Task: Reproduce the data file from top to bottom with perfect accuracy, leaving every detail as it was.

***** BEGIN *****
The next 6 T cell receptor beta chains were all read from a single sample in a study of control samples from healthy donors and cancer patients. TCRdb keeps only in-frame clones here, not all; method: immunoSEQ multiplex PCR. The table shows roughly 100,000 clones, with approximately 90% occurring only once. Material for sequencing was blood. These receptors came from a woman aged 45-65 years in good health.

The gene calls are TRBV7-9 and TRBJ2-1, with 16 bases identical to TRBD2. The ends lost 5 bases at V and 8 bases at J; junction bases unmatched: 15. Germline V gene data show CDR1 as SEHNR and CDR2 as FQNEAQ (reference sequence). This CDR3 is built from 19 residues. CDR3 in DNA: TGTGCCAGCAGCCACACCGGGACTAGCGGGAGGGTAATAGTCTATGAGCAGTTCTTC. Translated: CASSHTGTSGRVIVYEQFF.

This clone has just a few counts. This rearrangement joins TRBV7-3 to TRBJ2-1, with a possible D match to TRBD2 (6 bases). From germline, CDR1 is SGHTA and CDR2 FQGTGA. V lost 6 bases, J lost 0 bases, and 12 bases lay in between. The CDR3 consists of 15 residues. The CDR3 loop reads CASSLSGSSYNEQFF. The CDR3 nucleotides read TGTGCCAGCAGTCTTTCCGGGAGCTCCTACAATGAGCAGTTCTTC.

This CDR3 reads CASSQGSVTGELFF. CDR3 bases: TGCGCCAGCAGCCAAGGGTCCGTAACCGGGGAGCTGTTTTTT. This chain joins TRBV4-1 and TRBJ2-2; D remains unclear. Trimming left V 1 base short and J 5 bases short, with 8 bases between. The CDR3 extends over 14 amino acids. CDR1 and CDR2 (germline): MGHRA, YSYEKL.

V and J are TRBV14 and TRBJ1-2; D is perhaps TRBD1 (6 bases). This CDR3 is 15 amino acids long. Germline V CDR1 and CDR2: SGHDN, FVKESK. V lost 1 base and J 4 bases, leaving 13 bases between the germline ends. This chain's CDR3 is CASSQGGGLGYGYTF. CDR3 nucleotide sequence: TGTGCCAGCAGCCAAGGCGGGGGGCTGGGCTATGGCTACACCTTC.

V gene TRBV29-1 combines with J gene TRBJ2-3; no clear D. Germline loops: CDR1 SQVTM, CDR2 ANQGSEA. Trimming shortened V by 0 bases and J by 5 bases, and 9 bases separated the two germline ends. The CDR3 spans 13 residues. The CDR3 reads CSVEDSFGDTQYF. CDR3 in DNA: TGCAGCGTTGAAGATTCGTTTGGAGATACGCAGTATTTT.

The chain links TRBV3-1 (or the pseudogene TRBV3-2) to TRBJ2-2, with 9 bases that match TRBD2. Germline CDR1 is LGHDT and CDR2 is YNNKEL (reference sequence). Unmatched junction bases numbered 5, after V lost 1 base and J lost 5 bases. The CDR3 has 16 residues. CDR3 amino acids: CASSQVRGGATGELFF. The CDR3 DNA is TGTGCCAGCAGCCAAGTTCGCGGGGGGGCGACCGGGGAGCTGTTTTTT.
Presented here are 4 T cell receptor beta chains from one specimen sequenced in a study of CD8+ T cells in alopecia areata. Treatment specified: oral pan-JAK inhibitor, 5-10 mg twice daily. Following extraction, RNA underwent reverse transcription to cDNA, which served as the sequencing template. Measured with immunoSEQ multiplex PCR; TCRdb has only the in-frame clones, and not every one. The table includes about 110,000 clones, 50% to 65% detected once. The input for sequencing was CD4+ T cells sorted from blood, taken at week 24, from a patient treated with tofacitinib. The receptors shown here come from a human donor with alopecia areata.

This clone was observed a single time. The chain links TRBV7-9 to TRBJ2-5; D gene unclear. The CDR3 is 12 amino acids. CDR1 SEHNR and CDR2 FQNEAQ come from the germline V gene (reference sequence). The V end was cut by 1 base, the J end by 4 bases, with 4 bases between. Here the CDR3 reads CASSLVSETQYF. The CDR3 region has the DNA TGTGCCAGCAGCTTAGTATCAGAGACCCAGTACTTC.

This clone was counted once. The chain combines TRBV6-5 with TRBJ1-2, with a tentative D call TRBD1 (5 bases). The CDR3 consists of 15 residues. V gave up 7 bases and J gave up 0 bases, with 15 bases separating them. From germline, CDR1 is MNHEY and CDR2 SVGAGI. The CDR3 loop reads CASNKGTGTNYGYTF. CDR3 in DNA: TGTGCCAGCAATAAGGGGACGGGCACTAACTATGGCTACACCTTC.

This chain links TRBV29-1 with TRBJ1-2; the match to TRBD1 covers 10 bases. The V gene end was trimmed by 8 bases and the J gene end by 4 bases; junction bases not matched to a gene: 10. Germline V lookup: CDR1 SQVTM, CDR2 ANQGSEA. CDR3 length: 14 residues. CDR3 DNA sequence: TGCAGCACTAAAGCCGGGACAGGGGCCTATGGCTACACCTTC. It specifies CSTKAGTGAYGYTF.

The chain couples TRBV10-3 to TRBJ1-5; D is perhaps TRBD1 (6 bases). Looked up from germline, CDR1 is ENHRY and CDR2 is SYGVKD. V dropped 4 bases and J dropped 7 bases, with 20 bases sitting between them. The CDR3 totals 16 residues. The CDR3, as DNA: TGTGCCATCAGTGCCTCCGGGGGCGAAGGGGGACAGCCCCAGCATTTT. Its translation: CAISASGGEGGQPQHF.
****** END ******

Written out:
The next 6 T cell receptor beta chains were all read from a single sample in a study of control samples from healthy donors and cancer patients. TCRdb keeps only in-frame clones here, not all; method: immunoSEQ multiplex PCR. The table shows roughly 100,000 clones, with approximately 90% occurring only once. Material for sequencing was blood. These receptors came from a woman aged 45-65 years in good health.

The gene calls are TRBV7-9 and TRBJ2-1, with 16 bases identical to TRBD2. The ends lost 5 bases at V and 8 bases at J; junction bases unmatched: 15. Germline V gene data show CDR1 as SEHNR and CDR2 as FQNEAQ (reference sequence). This CDR3 is built from 19 residues. CDR3 in DNA: TGTGCCAGCAGCCACACCGGGACTAGCGGGAGGGTAATAGTCTATGAGCAGTTCTTC. Translated: CASSHTGTSGRVIVYEQFF.

This clone has just a few counts. This rearrangement joins TRBV7-3 to TRBJ2-1, with a possible D match to TRBD2 (6 bases). From germline, CDR1 is SGHTA and CDR2 FQGTGA. V lost 6 bases, J lost 0 bases, and 12 bases lay in between. The CDR3 consists of 15 residues. The CDR3 loop reads CASSLSGSSYNEQFF. The CDR3 nucleotides read TGTGCCAGCAGTCTTTCCGGGAGCTCCTACAATGAGCAGTTCTTC.

This CDR3 reads CASSQGSVTGELFF. CDR3 bases: TGCGCCAGCAGCCAAGGGTCCGTAACCGGGGAGCTGTTTTTT. This chain joins TRBV4-1 and TRBJ2-2; D remains unclear. Trimming left V 1 base short and J 5 bases short, with 8 bases between. The CDR3 extends over 14 amino acids. CDR1 and CDR2 (germline): MGHRA, YSYEKL.

V and J are TRBV14 and TRBJ1-2; D is perhaps TRBD1 (6 bases). This CDR3 is 15 amino acids long. Germline V CDR1 and CDR2: SGHDN, FVKESK. V lost 1 base and J 4 bases, leaving 13 bases between the germline ends. This chain's CDR3 is CASSQGGGLGYGYTF. CDR3 nucleotide sequence: TGTGCCAGCAGCCAAGGCGGGGGGCTGGGCTATGGCTACACCTTC.

V gene TRBV29-1 combines with J gene TRBJ2-3; no clear D. Germline loops: CDR1 SQVTM, CDR2 ANQGSEA. Trimming shortened V by 0 bases and J by 5 bases, and 9 bases separated the two germline ends. The CDR3 spans 13 residues. The CDR3 reads CSVEDSFGDTQYF. CDR3 in DNA: TGCAGCGTTGAAGATTCGTTTGGAGATACGCAGTATTTT.

The chain links TRBV3-1 (or the pseudogene TRBV3-2) to TRBJ2-2, with 9 bases that match TRBD2. Germline CDR1 is LGHDT and CDR2 is YNNKEL (reference sequence). Unmatched junction bases numbered 5, after V lost 1 base and J lost 5 bases. The CDR3 has 16 residues. CDR3 amino acids: CASSQVRGGATGELFF. The CDR3 DNA is TGTGCCAGCAGCCAAGTTCGCGGGGGGGCGACCGGGGAGCTGTTTTTT.
Presented here are 4 T cell receptor beta chains from one specimen sequenced in a study of CD8+ T cells in alopecia areata. Treatment specified: oral pan-JAK inhibitor, 5-10 mg twice daily. Following extraction, RNA underwent reverse transcription to cDNA, which served as the sequencing template. Measured with immunoSEQ multiplex PCR; TCRdb has only the in-frame clones, and not every one. The table includes about 110,000 clones, 50% to 65% detected once. The input for sequencing was CD4+ T cells sorted from blood, taken at week 24, from a patient treated with tofacitinib. The receptors shown here come from a human donor with alopecia areata.

This clone was observed a single time. The chain links TRBV7-9 to TRBJ2-5; D gene unclear. The CDR3 is 12 amino acids. CDR1 SEHNR and CDR2 FQNEAQ come from the germline V gene (reference sequence). The V end was cut by 1 base, the J end by 4 bases, with 4 bases between. Here the CDR3 reads CASSLVSETQYF. The CDR3 region has the DNA TGTGCCAGCAGCTTAGTATCAGAGACCCAGTACTTC.

This clone was counted once. The chain combines TRBV6-5 with TRBJ1-2, with a tentative D call TRBD1 (5 bases). The CDR3 consists of 15 residues. V gave up 7 bases and J gave up 0 bases, with 15 bases separating them. From germline, CDR1 is MNHEY and CDR2 SVGAGI. The CDR3 loop reads CASNKGTGTNYGYTF. CDR3 in DNA: TGTGCCAGCAATAAGGGGACGGGCACTAACTATGGCTACACCTTC.

This chain links TRBV29-1 with TRBJ1-2; the match to TRBD1 covers 10 bases. The V gene end was trimmed by 8 bases and the J gene end by 4 bases; junction bases not matched to a gene: 10. Germline V lookup: CDR1 SQVTM, CDR2 ANQGSEA. CDR3 length: 14 residues. CDR3 DNA sequence: TGCAGCACTAAAGCCGGGACAGGGGCCTATGGCTACACCTTC. It specifies CSTKAGTGAYGYTF.

The chain couples TRBV10-3 to TRBJ1-5; D is perhaps TRBD1 (6 bases). Looked up from germline, CDR1 is ENHRY and CDR2 is SYGVKD. V dropped 4 bases and J dropped 7 bases, with 20 bases sitting between them. The CDR3 totals 16 residues. The CDR3, as DNA: TGTGCCATCAGTGCCTCCGGGGGCGAAGGGGGACAGCCCCAGCATTTT. Its translation: CAISASGGEGGQPQHF.